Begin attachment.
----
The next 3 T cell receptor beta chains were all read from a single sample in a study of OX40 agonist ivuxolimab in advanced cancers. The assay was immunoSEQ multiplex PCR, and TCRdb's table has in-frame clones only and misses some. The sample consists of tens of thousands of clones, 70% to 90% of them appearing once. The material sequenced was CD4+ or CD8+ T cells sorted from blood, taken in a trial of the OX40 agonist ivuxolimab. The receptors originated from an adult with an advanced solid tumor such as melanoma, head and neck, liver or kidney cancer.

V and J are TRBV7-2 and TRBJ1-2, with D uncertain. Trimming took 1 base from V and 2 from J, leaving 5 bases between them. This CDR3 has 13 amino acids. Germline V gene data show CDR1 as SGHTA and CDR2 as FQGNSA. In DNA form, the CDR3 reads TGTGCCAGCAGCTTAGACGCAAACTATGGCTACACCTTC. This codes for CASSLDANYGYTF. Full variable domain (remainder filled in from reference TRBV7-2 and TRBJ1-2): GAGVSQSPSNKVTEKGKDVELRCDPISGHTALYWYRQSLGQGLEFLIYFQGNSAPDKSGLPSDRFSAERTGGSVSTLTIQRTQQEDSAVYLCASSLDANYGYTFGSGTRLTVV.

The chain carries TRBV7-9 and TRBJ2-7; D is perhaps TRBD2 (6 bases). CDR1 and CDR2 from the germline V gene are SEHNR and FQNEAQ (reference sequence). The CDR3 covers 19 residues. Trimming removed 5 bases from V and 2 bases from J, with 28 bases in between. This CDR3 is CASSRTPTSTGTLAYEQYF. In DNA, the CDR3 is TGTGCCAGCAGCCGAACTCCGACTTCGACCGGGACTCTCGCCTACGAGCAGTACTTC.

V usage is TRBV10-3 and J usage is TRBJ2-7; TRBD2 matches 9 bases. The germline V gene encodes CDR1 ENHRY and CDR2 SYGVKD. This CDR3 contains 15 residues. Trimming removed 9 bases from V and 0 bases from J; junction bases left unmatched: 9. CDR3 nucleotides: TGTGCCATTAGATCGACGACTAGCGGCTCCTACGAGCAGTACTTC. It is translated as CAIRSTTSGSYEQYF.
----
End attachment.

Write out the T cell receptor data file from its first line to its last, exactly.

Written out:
The next 3 T cell receptor beta chains were all read from a single sample in a study of OX40 agonist ivuxolimab in advanced cancers. The assay was immunoSEQ multiplex PCR, and TCRdb's table has in-frame clones only and misses some. The sample consists of tens of thousands of clones, 70% to 90% of them appearing once. The material sequenced was CD4+ or CD8+ T cells sorted from blood, taken in a trial of the OX40 agonist ivuxolimab. The receptors originated from an adult with an advanced solid tumor such as melanoma, head and neck, liver or kidney cancer.

V and J are TRBV7-2 and TRBJ1-2, with D uncertain. Trimming took 1 base from V and 2 from J, leaving 5 bases between them. This CDR3 has 13 amino acids. Germline V gene data show CDR1 as SGHTA and CDR2 as FQGNSA. In DNA form, the CDR3 reads TGTGCCAGCAGCTTAGACGCAAACTATGGCTACACCTTC. This codes for CASSLDANYGYTF. Full variable domain (remainder filled in from reference TRBV7-2 and TRBJ1-2): GAGVSQSPSNKVTEKGKDVELRCDPISGHTALYWYRQSLGQGLEFLIYFQGNSAPDKSGLPSDRFSAERTGGSVSTLTIQRTQQEDSAVYLCASSLDANYGYTFGSGTRLTVV.

The chain carries TRBV7-9 and TRBJ2-7; D is perhaps TRBD2 (6 bases). CDR1 and CDR2 from the germline V gene are SEHNR and FQNEAQ (reference sequence). The CDR3 covers 19 residues. Trimming removed 5 bases from V and 2 bases from J, with 28 bases in between. This CDR3 is CASSRTPTSTGTLAYEQYF. In DNA, the CDR3 is TGTGCCAGCAGCCGAACTCCGACTTCGACCGGGACTCTCGCCTACGAGCAGTACTTC.

V usage is TRBV10-3 and J usage is TRBJ2-7; TRBD2 matches 9 bases. The germline V gene encodes CDR1 ENHRY and CDR2 SYGVKD. This CDR3 contains 15 residues. Trimming removed 9 bases from V and 0 bases from J; junction bases left unmatched: 9. CDR3 nucleotides: TGTGCCATTAGATCGACGACTAGCGGCTCCTACGAGCAGTACTTC. It is translated as CAIRSTTSGSYEQYF.